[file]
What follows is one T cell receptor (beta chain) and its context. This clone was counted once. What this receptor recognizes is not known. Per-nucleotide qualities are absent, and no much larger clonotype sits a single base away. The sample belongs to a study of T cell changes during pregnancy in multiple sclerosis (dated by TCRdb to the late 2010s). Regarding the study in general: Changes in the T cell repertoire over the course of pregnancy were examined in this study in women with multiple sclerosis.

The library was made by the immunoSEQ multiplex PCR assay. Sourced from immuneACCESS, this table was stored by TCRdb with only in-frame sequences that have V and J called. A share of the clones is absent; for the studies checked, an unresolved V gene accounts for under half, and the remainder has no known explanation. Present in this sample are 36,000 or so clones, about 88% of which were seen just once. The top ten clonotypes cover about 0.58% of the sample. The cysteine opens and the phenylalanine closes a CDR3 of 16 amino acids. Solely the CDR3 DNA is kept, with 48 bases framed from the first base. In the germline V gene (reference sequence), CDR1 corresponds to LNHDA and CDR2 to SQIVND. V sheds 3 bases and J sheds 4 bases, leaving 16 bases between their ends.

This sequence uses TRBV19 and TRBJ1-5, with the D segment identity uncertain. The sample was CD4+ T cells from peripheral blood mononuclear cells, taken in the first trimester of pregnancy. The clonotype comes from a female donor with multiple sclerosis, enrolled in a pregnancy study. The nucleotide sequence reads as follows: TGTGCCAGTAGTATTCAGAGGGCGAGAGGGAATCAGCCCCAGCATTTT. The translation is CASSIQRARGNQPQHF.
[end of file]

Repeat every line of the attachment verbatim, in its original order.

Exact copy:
What follows is one T cell receptor (beta chain) and its context. This clone was counted once. What this receptor recognizes is not known. Per-nucleotide qualities are absent, and no much larger clonotype sits a single base away. The sample belongs to a study of T cell changes during pregnancy in multiple sclerosis (dated by TCRdb to the late 2010s). Regarding the study in general: Changes in the T cell repertoire over the course of pregnancy were examined in this study in women with multiple sclerosis.

The library was made by the immunoSEQ multiplex PCR assay. Sourced from immuneACCESS, this table was stored by TCRdb with only in-frame sequences that have V and J called. A share of the clones is absent; for the studies checked, an unresolved V gene accounts for under half, and the remainder has no known explanation. Present in this sample are 36,000 or so clones, about 88% of which were seen just once. The top ten clonotypes cover about 0.58% of the sample. The cysteine opens and the phenylalanine closes a CDR3 of 16 amino acids. Solely the CDR3 DNA is kept, with 48 bases framed from the first base. In the germline V gene (reference sequence), CDR1 corresponds to LNHDA and CDR2 to SQIVND. V sheds 3 bases and J sheds 4 bases, leaving 16 bases between their ends.

This sequence uses TRBV19 and TRBJ1-5, with the D segment identity uncertain. The sample was CD4+ T cells from peripheral blood mononuclear cells, taken in the first trimester of pregnancy. The clonotype comes from a female donor with multiple sclerosis, enrolled in a pregnancy study. The nucleotide sequence reads as follows: TGTGCCAGTAGTATTCAGAGGGCGAGAGGGAATCAGCCCCAGCATTTT. The translation is CASSIQRARGNQPQHF.